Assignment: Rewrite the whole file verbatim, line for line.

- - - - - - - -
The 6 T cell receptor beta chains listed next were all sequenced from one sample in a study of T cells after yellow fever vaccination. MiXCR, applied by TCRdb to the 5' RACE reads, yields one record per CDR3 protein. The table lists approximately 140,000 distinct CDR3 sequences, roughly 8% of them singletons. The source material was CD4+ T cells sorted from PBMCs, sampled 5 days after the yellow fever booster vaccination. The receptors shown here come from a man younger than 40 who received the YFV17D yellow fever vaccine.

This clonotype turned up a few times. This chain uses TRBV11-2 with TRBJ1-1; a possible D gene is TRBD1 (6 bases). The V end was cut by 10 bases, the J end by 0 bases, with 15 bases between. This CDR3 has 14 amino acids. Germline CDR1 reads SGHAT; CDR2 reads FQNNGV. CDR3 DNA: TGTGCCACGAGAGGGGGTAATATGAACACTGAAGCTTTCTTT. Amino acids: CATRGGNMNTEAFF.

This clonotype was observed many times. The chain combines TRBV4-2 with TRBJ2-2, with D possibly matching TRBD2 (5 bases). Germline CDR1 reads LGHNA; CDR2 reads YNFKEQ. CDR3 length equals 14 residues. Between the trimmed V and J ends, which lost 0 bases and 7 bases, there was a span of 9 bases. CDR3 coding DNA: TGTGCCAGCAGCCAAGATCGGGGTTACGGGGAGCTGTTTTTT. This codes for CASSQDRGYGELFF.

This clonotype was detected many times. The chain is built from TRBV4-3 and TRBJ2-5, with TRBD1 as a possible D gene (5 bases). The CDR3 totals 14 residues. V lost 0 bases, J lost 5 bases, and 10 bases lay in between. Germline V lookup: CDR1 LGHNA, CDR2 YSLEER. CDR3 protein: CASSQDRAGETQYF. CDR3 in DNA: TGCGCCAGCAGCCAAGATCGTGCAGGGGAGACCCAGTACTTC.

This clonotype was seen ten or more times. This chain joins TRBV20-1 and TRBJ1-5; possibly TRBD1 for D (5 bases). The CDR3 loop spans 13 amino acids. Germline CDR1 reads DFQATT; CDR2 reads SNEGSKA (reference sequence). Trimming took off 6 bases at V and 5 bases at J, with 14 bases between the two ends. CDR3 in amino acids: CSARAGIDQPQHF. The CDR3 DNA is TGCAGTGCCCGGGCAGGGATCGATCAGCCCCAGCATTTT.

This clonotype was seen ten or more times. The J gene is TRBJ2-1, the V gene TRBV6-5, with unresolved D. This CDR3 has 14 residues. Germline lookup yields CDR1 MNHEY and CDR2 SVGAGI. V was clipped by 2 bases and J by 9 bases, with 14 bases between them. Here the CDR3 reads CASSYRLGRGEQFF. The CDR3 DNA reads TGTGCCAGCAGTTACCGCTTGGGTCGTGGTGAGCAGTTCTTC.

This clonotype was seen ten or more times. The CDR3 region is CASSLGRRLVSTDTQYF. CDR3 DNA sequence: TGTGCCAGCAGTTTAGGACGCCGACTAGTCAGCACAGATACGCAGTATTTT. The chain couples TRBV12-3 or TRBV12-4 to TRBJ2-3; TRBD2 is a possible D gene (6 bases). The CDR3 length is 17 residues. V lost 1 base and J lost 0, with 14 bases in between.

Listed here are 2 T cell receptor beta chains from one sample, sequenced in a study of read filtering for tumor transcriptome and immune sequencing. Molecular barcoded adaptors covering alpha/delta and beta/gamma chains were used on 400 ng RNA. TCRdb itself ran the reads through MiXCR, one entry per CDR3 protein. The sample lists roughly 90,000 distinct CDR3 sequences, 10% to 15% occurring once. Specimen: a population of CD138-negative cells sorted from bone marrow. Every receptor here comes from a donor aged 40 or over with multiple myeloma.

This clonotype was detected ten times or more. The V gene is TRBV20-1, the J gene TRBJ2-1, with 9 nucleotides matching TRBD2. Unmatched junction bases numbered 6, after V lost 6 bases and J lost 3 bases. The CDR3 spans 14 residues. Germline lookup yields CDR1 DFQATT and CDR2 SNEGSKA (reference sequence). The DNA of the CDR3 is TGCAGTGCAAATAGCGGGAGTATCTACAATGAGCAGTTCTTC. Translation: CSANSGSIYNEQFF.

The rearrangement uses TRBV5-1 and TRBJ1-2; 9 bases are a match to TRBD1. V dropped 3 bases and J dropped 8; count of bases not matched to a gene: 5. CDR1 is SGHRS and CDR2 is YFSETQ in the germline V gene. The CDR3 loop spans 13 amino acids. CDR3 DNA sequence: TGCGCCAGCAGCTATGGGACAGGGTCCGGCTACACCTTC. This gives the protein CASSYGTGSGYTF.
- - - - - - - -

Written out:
The 6 T cell receptor beta chains listed next were all sequenced from one sample in a study of T cells after yellow fever vaccination. MiXCR, applied by TCRdb to the 5' RACE reads, yields one record per CDR3 protein. The table lists approximately 140,000 distinct CDR3 sequences, roughly 8% of them singletons. The source material was CD4+ T cells sorted from PBMCs, sampled 5 days after the yellow fever booster vaccination. The receptors shown here come from a man younger than 40 who received the YFV17D yellow fever vaccine.

This clonotype turned up a few times. This chain uses TRBV11-2 with TRBJ1-1; a possible D gene is TRBD1 (6 bases). The V end was cut by 10 bases, the J end by 0 bases, with 15 bases between. This CDR3 has 14 amino acids. Germline CDR1 reads SGHAT; CDR2 reads FQNNGV. CDR3 DNA: TGTGCCACGAGAGGGGGTAATATGAACACTGAAGCTTTCTTT. Amino acids: CATRGGNMNTEAFF.

This clonotype was observed many times. The chain combines TRBV4-2 with TRBJ2-2, with D possibly matching TRBD2 (5 bases). Germline CDR1 reads LGHNA; CDR2 reads YNFKEQ. CDR3 length equals 14 residues. Between the trimmed V and J ends, which lost 0 bases and 7 bases, there was a span of 9 bases. CDR3 coding DNA: TGTGCCAGCAGCCAAGATCGGGGTTACGGGGAGCTGTTTTTT. This codes for CASSQDRGYGELFF.

This clonotype was detected many times. The chain is built from TRBV4-3 and TRBJ2-5, with TRBD1 as a possible D gene (5 bases). The CDR3 totals 14 residues. V lost 0 bases, J lost 5 bases, and 10 bases lay in between. Germline V lookup: CDR1 LGHNA, CDR2 YSLEER. CDR3 protein: CASSQDRAGETQYF. CDR3 in DNA: TGCGCCAGCAGCCAAGATCGTGCAGGGGAGACCCAGTACTTC.

This clonotype was seen ten or more times. This chain joins TRBV20-1 and TRBJ1-5; possibly TRBD1 for D (5 bases). The CDR3 loop spans 13 amino acids. Germline CDR1 reads DFQATT; CDR2 reads SNEGSKA (reference sequence). Trimming took off 6 bases at V and 5 bases at J, with 14 bases between the two ends. CDR3 in amino acids: CSARAGIDQPQHF. The CDR3 DNA is TGCAGTGCCCGGGCAGGGATCGATCAGCCCCAGCATTTT.

This clonotype was seen ten or more times. The J gene is TRBJ2-1, the V gene TRBV6-5, with unresolved D. This CDR3 has 14 residues. Germline lookup yields CDR1 MNHEY and CDR2 SVGAGI. V was clipped by 2 bases and J by 9 bases, with 14 bases between them. Here the CDR3 reads CASSYRLGRGEQFF. The CDR3 DNA reads TGTGCCAGCAGTTACCGCTTGGGTCGTGGTGAGCAGTTCTTC.

This clonotype was seen ten or more times. The CDR3 region is CASSLGRRLVSTDTQYF. CDR3 DNA sequence: TGTGCCAGCAGTTTAGGACGCCGACTAGTCAGCACAGATACGCAGTATTTT. The chain couples TRBV12-3 or TRBV12-4 to TRBJ2-3; TRBD2 is a possible D gene (6 bases). The CDR3 length is 17 residues. V lost 1 base and J lost 0, with 14 bases in between.

Listed here are 2 T cell receptor beta chains from one sample, sequenced in a study of read filtering for tumor transcriptome and immune sequencing. Molecular barcoded adaptors covering alpha/delta and beta/gamma chains were used on 400 ng RNA. TCRdb itself ran the reads through MiXCR, one entry per CDR3 protein. The sample lists roughly 90,000 distinct CDR3 sequences, 10% to 15% occurring once. Specimen: a population of CD138-negative cells sorted from bone marrow. Every receptor here comes from a donor aged 40 or over with multiple myeloma.

This clonotype was detected ten times or more. The V gene is TRBV20-1, the J gene TRBJ2-1, with 9 nucleotides matching TRBD2. Unmatched junction bases numbered 6, after V lost 6 bases and J lost 3 bases. The CDR3 spans 14 residues. Germline lookup yields CDR1 DFQATT and CDR2 SNEGSKA (reference sequence). The DNA of the CDR3 is TGCAGTGCAAATAGCGGGAGTATCTACAATGAGCAGTTCTTC. Translation: CSANSGSIYNEQFF.

The rearrangement uses TRBV5-1 and TRBJ1-2; 9 bases are a match to TRBD1. V dropped 3 bases and J dropped 8; count of bases not matched to a gene: 5. CDR1 is SGHRS and CDR2 is YFSETQ in the germline V gene. The CDR3 loop spans 13 amino acids. CDR3 DNA sequence: TGCGCCAGCAGCTATGGGACAGGGTCCGGCTACACCTTC. This gives the protein CASSYGTGSGYTF.